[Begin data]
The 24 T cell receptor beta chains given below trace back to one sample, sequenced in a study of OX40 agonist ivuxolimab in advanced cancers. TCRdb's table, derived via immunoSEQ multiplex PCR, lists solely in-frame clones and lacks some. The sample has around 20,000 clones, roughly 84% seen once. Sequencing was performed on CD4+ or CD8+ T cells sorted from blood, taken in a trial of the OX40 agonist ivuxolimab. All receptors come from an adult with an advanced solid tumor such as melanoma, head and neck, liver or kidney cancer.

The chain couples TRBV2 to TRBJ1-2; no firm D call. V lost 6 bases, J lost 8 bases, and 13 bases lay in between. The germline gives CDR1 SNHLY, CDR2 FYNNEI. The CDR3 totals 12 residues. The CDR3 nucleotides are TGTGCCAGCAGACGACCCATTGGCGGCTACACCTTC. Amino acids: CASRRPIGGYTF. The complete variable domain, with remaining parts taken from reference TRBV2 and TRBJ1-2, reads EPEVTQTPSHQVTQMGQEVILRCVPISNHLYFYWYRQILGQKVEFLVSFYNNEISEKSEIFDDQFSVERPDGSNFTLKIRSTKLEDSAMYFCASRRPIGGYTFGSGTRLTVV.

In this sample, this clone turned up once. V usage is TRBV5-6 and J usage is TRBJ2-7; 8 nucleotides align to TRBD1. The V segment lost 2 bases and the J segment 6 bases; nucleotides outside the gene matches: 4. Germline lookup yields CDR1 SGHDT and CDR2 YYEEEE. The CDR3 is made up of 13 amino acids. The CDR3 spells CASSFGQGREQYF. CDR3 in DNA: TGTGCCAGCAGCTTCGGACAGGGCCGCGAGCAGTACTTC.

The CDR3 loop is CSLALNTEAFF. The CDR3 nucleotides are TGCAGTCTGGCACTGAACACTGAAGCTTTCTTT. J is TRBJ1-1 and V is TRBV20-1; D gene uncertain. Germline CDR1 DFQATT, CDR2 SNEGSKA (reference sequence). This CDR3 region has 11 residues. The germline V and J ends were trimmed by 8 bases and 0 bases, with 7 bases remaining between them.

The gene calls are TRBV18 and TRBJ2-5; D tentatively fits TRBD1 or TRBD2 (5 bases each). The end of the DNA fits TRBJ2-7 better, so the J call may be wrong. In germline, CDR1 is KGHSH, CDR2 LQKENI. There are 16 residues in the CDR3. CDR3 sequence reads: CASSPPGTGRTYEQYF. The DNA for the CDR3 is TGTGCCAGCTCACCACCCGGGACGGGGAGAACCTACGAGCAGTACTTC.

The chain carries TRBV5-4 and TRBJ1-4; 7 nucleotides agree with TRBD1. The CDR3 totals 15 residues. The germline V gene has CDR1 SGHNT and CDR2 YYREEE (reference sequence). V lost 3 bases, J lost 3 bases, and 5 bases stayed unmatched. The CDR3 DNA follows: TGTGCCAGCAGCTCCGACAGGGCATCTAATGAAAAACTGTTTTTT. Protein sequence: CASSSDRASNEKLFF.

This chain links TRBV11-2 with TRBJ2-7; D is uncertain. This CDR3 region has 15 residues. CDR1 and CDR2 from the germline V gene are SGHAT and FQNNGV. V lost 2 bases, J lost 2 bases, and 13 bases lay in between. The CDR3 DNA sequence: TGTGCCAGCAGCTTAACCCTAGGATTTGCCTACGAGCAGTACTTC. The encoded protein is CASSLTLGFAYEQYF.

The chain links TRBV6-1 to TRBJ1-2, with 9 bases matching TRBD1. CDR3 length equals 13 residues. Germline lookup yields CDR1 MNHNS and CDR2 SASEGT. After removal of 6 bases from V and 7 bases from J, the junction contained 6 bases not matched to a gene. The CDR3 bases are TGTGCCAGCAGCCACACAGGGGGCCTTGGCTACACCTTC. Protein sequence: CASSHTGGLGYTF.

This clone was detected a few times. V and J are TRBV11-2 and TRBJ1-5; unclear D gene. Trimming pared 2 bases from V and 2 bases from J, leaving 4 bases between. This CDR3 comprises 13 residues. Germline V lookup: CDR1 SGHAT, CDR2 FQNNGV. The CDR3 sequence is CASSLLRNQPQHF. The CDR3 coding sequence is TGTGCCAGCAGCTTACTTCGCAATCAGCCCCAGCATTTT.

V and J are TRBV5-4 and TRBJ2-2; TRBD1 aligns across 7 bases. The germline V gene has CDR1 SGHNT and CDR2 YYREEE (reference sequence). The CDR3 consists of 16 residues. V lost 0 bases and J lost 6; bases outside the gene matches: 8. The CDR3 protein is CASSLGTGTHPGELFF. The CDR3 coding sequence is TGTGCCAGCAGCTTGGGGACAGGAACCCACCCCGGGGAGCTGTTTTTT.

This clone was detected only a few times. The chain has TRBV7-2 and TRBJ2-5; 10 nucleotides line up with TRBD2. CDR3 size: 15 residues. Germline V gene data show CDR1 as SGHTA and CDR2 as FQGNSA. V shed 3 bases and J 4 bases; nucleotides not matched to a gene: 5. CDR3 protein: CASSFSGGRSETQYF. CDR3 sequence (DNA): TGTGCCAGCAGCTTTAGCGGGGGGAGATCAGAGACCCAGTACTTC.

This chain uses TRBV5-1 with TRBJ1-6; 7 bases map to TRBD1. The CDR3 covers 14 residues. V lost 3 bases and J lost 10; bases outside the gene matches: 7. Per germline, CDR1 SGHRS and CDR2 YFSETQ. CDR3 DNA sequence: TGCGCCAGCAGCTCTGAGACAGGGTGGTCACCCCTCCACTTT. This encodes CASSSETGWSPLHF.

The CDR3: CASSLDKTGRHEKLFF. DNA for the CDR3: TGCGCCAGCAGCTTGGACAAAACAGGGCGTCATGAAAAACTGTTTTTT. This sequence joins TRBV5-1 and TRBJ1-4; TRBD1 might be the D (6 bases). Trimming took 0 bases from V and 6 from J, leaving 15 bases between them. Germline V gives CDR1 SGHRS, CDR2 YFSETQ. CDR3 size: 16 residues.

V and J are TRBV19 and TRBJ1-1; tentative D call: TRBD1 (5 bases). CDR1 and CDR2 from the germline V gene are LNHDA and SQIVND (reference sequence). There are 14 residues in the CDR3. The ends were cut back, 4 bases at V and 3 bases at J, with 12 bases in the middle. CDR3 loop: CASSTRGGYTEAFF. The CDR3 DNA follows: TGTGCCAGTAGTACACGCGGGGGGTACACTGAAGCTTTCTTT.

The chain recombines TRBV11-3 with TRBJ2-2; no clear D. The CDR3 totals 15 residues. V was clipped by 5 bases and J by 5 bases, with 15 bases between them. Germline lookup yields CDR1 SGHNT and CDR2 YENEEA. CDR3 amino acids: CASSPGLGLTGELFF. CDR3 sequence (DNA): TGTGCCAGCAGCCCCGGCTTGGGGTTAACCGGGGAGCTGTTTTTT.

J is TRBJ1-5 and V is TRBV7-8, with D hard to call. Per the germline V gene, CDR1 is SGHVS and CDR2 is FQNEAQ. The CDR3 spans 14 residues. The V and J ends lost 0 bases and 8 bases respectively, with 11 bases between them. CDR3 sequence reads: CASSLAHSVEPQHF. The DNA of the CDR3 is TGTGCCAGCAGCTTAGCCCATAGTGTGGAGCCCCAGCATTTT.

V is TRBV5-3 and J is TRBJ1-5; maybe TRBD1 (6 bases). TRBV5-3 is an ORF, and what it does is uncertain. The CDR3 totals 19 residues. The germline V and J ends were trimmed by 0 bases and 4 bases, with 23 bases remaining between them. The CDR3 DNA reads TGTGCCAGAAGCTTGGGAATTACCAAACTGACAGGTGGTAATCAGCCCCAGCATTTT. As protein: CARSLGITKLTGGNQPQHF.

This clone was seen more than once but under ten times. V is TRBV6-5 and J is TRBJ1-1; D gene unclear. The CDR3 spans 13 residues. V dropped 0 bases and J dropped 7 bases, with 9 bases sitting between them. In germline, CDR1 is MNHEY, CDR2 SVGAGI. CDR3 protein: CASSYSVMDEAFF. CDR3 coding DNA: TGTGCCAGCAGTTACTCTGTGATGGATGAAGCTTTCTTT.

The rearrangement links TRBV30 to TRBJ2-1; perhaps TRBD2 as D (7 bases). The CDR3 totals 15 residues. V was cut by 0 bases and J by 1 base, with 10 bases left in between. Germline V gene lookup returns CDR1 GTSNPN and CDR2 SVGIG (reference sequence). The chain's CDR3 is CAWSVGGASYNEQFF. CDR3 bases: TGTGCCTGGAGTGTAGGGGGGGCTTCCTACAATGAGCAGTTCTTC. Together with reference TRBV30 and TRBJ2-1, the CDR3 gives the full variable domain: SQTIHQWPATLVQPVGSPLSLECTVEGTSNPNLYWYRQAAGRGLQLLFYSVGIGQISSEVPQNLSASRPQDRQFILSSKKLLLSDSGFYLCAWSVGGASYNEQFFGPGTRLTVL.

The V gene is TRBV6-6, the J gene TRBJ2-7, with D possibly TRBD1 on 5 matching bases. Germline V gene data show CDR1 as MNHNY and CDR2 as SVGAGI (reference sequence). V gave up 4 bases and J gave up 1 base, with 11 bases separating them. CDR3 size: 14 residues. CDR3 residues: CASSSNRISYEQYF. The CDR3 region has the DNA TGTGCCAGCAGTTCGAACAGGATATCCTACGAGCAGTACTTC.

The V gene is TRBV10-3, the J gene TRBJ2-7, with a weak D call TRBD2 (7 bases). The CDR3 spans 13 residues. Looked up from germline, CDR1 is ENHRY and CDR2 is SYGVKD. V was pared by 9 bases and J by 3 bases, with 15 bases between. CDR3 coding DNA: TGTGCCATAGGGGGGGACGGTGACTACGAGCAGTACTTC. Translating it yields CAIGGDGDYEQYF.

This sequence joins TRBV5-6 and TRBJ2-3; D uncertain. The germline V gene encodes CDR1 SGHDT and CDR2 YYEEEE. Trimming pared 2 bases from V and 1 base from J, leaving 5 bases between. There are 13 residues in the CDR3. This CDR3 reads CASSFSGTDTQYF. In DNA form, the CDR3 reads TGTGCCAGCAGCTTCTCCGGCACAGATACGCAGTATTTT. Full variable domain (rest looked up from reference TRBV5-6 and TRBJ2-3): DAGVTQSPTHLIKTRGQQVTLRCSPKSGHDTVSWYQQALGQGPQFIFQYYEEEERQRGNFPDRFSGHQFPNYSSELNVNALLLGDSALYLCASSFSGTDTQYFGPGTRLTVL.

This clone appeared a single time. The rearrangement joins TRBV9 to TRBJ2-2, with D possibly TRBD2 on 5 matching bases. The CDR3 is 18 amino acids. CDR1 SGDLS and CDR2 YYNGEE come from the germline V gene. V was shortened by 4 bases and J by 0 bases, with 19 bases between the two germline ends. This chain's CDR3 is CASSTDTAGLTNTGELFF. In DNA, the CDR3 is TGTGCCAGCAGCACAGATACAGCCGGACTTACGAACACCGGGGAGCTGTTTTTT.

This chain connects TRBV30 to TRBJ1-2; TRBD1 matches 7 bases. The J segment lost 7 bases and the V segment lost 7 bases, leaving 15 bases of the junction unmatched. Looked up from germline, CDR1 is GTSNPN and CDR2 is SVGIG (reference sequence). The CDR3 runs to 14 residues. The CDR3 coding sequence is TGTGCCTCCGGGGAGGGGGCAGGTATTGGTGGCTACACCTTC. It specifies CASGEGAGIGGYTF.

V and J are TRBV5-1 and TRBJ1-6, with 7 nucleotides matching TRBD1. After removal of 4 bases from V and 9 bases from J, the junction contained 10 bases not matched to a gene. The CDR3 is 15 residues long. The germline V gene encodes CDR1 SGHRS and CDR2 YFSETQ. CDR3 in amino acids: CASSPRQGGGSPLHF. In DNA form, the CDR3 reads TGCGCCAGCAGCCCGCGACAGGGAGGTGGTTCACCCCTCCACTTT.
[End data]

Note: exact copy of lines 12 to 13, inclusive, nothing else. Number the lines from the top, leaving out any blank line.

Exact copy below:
This chain uses TRBV5-1 with TRBJ1-6; 7 bases map to TRBD1. The CDR3 covers 14 residues. V lost 3 bases and J lost 10; bases outside the gene matches: 7. Per germline, CDR1 SGHRS and CDR2 YFSETQ. CDR3 DNA sequence: TGCGCCAGCAGCTCTGAGACAGGGTGGTCACCCCTCCACTTT. This encodes CASSSETGWSPLHF.

The CDR3: CASSLDKTGRHEKLFF. DNA for the CDR3: TGCGCCAGCAGCTTGGACAAAACAGGGCGTCATGAAAAACTGTTTTTT. This sequence joins TRBV5-1 and TRBJ1-4; TRBD1 might be the D (6 bases). Trimming took 0 bases from V and 6 from J, leaving 15 bases between them. Germline V gives CDR1 SGHRS, CDR2 YFSETQ. CDR3 size: 16 residues.